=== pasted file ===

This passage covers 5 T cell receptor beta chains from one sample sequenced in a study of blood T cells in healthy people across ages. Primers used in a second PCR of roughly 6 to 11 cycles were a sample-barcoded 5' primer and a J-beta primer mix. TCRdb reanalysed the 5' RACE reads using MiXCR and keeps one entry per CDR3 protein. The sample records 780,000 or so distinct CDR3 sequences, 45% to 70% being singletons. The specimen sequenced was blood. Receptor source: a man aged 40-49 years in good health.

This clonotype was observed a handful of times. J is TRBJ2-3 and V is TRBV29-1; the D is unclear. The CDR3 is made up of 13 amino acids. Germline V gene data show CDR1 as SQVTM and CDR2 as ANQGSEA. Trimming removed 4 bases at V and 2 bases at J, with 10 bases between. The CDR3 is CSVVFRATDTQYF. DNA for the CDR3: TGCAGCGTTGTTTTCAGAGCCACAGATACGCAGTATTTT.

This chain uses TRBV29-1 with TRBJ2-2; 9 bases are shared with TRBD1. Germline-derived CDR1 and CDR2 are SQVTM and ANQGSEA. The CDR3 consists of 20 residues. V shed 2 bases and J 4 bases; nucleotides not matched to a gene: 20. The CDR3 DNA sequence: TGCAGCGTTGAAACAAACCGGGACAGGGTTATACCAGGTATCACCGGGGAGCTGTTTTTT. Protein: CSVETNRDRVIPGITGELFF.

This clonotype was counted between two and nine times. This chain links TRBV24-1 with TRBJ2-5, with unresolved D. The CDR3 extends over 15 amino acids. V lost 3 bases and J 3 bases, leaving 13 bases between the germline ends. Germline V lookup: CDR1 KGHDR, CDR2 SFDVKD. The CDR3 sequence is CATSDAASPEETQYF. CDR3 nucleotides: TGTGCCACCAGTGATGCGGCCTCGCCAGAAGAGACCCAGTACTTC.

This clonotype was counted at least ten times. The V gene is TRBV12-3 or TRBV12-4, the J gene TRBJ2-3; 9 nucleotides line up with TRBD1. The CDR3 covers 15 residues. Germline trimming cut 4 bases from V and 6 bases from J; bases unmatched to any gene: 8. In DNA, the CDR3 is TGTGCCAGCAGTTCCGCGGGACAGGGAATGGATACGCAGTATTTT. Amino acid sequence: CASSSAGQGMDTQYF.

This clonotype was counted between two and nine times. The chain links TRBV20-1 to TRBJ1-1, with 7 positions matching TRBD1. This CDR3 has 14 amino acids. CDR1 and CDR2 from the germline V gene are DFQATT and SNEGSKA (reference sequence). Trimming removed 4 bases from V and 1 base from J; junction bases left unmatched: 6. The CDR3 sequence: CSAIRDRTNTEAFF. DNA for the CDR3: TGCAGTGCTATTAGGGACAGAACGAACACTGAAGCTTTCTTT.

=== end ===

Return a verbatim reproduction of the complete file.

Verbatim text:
This passage covers 5 T cell receptor beta chains from one sample sequenced in a study of blood T cells in healthy people across ages. Primers used in a second PCR of roughly 6 to 11 cycles were a sample-barcoded 5' primer and a J-beta primer mix. TCRdb reanalysed the 5' RACE reads using MiXCR and keeps one entry per CDR3 protein. The sample records 780,000 or so distinct CDR3 sequences, 45% to 70% being singletons. The specimen sequenced was blood. Receptor source: a man aged 40-49 years in good health.

This clonotype was observed a handful of times. J is TRBJ2-3 and V is TRBV29-1; the D is unclear. The CDR3 is made up of 13 amino acids. Germline V gene data show CDR1 as SQVTM and CDR2 as ANQGSEA. Trimming removed 4 bases at V and 2 bases at J, with 10 bases between. The CDR3 is CSVVFRATDTQYF. DNA for the CDR3: TGCAGCGTTGTTTTCAGAGCCACAGATACGCAGTATTTT.

This chain uses TRBV29-1 with TRBJ2-2; 9 bases are shared with TRBD1. Germline-derived CDR1 and CDR2 are SQVTM and ANQGSEA. The CDR3 consists of 20 residues. V shed 2 bases and J 4 bases; nucleotides not matched to a gene: 20. The CDR3 DNA sequence: TGCAGCGTTGAAACAAACCGGGACAGGGTTATACCAGGTATCACCGGGGAGCTGTTTTTT. Protein: CSVETNRDRVIPGITGELFF.

This clonotype was counted between two and nine times. This chain links TRBV24-1 with TRBJ2-5, with unresolved D. The CDR3 extends over 15 amino acids. V lost 3 bases and J 3 bases, leaving 13 bases between the germline ends. Germline V lookup: CDR1 KGHDR, CDR2 SFDVKD. The CDR3 sequence is CATSDAASPEETQYF. CDR3 nucleotides: TGTGCCACCAGTGATGCGGCCTCGCCAGAAGAGACCCAGTACTTC.

This clonotype was counted at least ten times. The V gene is TRBV12-3 or TRBV12-4, the J gene TRBJ2-3; 9 nucleotides line up with TRBD1. The CDR3 covers 15 residues. Germline trimming cut 4 bases from V and 6 bases from J; bases unmatched to any gene: 8. In DNA, the CDR3 is TGTGCCAGCAGTTCCGCGGGACAGGGAATGGATACGCAGTATTTT. Amino acid sequence: CASSSAGQGMDTQYF.

This clonotype was counted between two and nine times. The chain links TRBV20-1 to TRBJ1-1, with 7 positions matching TRBD1. This CDR3 has 14 amino acids. CDR1 and CDR2 from the germline V gene are DFQATT and SNEGSKA (reference sequence). Trimming removed 4 bases from V and 1 base from J; junction bases left unmatched: 6. The CDR3 sequence: CSAIRDRTNTEAFF. DNA for the CDR3: TGCAGTGCTATTAGGGACAGAACGAACACTGAAGCTTTCTTT.